It's much harder to investigate a so-called "Jane/John Doe" murder than it is to investigate a murder where the victim is quickly identified. So some killers go to great lengths to make it hard to identify a victim. Of course, today's forensic and medical technology make it difficult for a body to remain unidentified for long. But sometimes, the body's unidentified just long enough for, say, the murderer to work out an alibi or cover his or her tracks in other ways. It's interesting too, how often we see crime fiction plots that start with an unidentified body.
For instance, Agatha Christie's The Clocks begins with the discovery of an unidentified dead man in the living room of Miss Millicent Pebmarsh. Sheila Webb, who works for the Cavendish Secretarial and Typewriting Bureau, is sent to Miss Pebmarsh's house one day for what she thinks is a routine typing job. When she arrives, she discovers the body and gives the alarm. Colin Lamb, a Secret Service operative who's on a mission of his own, happens to be on the same street and helps Sheila Webb to report the murder. No-one in the neighbourhood knows who the dead man is, and since he has no identification (even the tailor's marks have been removed from his clothes), Inspector Richard Hardcastle has a hard time prosecuting the case at first. Then, Lamb tells his father's friend Hercule Poirot about the case, in part to intrigue him. Lamb's plan works and Poirot looks into the matter. What he and Lamb find is that several people in the neighbourhood are keeping secrets. Once they discover who's keeping the secret of the dead man's identity, Poirot figures out how the man must have fit in, so to speak. That helps him put Hardcastle on the trail of evidence that leads him to the murderer.
Lucy Eyelesbarrow finds an unidentified body in Christie's 4:50 From Paddington (AKA What Mrs. McGillicuddy Saw!). She's been hired as temporary housekeeper at Rutherford Hall, the home of the Crackenthorpe family. Her work there is really a "cover," though. Miss Marple has asked Lucy to search the property for the victim of a murder that her friend Elspeth McGillicuddy witnessed. Lucy duly finds the body of a young unidentified woman, just as Miss Marple thought she would. When the police are informed what's happened, the first thing they do is to try to draw a connection between the body and the Crackenthorpe family. However, no-one in the family recognises the dead woman. So Inspector Bacon and Scotland Yard Inspector Dermot Craddock have to face the task of trying to find out who the woman was. They eventually narrow it down to a few possibilities, but while they're exploring them, several members of the Crackenthorpe family are taken ill by what turns out to be poisoning. Then, two of them die. Now it looks as though someone's targeting the Crackenthorpe family. Miss Marple and Lucy Eyelesbarrow work together to find out who killed the dead woman and how her death ties in with the Crackenthorpe family.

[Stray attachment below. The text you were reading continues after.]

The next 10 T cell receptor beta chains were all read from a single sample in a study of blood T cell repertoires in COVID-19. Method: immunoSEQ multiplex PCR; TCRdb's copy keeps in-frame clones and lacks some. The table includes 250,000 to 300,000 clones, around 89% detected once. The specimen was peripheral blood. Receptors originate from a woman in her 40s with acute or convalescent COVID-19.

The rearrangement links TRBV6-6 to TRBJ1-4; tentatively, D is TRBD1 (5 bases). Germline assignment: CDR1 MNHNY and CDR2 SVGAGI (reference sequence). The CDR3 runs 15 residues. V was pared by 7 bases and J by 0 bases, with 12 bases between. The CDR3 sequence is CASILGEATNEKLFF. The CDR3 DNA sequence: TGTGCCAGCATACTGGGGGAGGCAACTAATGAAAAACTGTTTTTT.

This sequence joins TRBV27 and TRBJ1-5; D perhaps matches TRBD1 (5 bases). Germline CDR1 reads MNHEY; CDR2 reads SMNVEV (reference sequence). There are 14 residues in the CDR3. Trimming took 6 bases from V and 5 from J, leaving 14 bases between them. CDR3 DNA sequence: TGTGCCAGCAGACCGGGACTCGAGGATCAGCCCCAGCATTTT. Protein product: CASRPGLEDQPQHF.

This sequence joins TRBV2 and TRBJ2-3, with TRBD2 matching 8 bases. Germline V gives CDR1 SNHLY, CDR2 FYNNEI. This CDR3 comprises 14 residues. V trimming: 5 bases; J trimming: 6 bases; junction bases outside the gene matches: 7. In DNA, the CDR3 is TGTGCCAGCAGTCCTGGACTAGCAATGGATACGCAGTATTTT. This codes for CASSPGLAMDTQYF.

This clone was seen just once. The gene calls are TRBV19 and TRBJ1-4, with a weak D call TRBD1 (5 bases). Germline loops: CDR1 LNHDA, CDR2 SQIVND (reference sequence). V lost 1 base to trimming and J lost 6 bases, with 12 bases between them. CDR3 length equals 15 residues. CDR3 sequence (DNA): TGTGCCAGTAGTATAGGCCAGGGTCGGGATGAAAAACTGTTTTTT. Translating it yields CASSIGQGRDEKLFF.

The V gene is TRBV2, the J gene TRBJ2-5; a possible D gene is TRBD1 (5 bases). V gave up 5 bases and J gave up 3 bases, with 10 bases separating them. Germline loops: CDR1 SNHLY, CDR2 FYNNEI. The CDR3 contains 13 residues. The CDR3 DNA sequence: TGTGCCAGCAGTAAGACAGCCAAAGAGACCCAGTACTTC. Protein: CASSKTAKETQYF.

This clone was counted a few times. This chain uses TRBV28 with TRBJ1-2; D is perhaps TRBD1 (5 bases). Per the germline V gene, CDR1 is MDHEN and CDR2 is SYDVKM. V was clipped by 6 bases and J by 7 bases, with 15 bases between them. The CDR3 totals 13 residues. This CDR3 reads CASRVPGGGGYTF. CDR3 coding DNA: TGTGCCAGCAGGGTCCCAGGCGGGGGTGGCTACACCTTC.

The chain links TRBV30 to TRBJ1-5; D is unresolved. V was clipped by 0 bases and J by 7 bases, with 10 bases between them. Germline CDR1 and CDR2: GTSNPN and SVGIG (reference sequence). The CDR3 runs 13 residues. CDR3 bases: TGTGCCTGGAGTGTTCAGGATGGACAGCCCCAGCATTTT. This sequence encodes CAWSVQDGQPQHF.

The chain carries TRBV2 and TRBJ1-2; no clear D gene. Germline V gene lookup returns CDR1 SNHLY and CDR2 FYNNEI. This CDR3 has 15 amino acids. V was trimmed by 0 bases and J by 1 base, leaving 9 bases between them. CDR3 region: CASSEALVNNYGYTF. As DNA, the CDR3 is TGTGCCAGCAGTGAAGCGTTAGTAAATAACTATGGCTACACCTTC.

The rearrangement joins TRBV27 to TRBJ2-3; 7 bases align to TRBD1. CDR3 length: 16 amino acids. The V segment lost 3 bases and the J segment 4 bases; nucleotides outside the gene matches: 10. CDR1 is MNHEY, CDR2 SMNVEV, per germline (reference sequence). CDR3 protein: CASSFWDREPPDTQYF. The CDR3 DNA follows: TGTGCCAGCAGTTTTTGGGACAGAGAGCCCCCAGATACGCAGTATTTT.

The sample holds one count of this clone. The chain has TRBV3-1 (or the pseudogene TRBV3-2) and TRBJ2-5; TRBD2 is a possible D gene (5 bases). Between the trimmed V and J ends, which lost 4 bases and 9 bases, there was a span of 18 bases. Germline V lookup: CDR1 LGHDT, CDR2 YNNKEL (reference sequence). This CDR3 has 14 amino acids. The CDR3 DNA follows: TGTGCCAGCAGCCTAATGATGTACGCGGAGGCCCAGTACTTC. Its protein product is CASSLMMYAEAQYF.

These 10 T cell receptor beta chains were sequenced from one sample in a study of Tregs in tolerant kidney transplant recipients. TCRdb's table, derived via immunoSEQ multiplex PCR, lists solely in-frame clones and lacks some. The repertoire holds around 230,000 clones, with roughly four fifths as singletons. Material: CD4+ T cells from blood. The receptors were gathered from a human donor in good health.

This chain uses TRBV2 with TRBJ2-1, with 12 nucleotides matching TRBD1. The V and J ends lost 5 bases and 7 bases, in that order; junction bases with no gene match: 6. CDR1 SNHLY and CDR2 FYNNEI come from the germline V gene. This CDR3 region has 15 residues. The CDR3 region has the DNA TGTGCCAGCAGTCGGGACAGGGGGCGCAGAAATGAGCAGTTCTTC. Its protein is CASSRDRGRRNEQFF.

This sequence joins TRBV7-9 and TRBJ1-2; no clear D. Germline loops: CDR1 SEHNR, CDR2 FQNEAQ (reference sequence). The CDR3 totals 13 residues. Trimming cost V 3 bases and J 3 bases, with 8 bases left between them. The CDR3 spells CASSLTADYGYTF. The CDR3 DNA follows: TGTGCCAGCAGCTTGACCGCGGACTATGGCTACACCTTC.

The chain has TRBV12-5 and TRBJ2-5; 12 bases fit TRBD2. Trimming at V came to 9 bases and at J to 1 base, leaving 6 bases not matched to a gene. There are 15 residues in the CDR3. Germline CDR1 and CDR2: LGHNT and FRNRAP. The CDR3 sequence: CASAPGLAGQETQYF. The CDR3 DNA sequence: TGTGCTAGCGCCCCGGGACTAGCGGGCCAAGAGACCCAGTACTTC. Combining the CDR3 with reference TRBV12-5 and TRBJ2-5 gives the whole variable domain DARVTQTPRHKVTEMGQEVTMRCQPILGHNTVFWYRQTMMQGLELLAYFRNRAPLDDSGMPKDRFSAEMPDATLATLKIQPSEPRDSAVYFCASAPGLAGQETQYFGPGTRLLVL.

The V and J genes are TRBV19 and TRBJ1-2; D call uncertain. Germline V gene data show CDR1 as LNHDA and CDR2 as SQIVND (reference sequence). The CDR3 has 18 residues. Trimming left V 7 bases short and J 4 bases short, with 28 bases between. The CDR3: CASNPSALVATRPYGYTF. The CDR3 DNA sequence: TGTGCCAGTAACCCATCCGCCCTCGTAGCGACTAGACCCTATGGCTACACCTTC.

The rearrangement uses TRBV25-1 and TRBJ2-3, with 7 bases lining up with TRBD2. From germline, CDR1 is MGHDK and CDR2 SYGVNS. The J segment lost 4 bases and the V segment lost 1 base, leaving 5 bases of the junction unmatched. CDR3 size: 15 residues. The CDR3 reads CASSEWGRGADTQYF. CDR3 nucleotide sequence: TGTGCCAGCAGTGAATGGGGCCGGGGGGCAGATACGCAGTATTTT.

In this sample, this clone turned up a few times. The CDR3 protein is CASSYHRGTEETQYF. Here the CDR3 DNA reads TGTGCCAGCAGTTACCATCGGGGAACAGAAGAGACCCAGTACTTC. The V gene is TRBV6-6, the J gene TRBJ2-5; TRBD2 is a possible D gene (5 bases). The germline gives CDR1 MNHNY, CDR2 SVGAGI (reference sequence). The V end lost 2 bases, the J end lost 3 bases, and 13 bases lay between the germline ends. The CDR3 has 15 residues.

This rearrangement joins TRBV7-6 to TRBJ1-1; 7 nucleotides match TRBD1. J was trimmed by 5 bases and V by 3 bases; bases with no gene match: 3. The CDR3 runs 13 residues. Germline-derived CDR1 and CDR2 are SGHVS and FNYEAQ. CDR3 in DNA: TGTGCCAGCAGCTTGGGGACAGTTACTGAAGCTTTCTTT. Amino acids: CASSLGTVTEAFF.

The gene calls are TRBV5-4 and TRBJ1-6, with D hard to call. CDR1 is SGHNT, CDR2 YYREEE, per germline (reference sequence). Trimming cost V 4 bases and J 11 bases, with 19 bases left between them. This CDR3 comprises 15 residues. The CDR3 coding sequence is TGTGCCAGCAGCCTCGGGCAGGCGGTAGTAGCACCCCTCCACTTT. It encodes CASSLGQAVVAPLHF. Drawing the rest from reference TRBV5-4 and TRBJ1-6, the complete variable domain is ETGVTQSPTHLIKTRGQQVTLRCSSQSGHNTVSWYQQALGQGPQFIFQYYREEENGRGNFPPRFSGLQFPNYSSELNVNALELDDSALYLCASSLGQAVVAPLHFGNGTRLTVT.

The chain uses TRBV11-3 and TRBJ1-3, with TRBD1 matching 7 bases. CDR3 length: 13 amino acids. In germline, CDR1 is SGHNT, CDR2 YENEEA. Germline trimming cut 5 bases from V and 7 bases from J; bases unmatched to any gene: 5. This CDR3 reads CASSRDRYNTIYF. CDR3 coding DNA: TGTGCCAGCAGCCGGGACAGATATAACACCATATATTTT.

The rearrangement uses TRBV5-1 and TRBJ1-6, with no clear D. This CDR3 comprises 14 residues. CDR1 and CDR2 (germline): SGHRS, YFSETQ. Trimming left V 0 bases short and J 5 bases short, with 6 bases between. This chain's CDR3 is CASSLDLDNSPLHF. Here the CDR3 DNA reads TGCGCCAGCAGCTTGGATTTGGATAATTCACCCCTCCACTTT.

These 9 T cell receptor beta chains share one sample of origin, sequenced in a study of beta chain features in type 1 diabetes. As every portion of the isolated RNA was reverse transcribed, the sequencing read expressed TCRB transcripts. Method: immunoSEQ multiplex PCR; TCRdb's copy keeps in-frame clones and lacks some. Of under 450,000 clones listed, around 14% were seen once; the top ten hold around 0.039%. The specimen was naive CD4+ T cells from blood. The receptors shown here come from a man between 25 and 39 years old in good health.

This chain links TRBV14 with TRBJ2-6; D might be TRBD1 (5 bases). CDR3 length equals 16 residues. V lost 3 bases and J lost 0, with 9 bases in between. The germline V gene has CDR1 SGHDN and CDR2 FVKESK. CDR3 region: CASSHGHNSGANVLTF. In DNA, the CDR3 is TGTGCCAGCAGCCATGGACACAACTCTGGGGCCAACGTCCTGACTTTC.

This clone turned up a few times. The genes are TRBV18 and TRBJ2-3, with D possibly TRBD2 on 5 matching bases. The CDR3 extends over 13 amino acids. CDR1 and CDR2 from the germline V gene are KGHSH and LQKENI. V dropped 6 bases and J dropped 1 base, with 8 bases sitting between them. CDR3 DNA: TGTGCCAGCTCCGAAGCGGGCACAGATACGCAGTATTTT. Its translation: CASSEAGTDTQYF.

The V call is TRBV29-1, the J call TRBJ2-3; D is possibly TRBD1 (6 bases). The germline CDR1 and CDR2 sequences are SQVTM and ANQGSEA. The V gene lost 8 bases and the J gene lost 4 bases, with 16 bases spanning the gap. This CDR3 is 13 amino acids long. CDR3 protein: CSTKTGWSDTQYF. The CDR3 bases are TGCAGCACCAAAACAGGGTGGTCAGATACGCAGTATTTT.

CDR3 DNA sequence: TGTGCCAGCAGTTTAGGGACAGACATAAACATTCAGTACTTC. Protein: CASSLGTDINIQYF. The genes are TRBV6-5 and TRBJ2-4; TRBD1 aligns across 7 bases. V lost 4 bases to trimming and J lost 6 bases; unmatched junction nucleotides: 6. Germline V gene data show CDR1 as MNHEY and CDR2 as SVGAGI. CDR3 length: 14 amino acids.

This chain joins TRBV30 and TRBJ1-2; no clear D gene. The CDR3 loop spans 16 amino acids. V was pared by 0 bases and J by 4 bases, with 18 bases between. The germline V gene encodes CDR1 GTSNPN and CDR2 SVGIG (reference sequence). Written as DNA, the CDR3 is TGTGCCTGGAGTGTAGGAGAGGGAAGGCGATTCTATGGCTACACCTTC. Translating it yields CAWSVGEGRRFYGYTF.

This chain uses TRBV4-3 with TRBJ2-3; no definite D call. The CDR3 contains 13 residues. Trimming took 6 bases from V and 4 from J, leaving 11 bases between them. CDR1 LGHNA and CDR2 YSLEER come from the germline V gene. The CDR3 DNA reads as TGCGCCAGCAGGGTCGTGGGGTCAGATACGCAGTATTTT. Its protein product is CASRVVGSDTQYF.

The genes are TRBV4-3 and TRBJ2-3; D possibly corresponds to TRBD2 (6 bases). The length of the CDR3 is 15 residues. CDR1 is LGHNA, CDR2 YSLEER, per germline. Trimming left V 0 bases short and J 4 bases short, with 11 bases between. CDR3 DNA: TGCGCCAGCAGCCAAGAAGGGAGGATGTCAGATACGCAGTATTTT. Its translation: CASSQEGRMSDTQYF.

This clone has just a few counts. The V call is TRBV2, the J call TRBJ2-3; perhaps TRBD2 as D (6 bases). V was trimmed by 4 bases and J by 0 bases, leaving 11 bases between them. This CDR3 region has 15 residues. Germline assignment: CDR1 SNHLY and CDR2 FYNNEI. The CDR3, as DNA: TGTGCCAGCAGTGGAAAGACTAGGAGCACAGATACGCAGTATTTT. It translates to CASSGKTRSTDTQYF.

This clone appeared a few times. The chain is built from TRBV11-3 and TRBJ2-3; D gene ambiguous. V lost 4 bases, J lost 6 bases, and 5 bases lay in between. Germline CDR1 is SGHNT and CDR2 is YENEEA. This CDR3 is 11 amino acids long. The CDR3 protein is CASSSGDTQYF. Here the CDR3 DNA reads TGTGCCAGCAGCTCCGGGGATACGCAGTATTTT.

More modern technology makes identification a lot easier, so it can be more difficult to create a really plausible case of a body that's not identified. Still, some authors do it quite well. For instance, Maj Sjöwall and Per Wahöö's Roseanna is focused on an unidentified woman whose body is pulled out of Lake Vättern. Stockholm homicide investigator Martin Beck and his team are assigned to investigate the case. At first, the team assumes she's a local resident, but no-one has reported anyone missing who matches the dead woman's description. It's not until the team reports the woman's description to international authorities that Beck finds out who she is. It turns out that the woman matches the description of twenty-seven-year-old Roseanna McGraw, who was reported missing from her Lincoln, Nebraska home. It's not until Beck and the team finally find out the victim's identity that they can begin tracing her last weeks. By this time, quite a lot of time has passed since the murder, and there are no longer any physical clues to the murderer. Still, they discover that she was on a cruise in Sweden when she was murdered. This allows them to concentrate their efforts. Finally, an inspiration to look at photographs taken of the people on the tour leads Beck and the other detectives to the killer.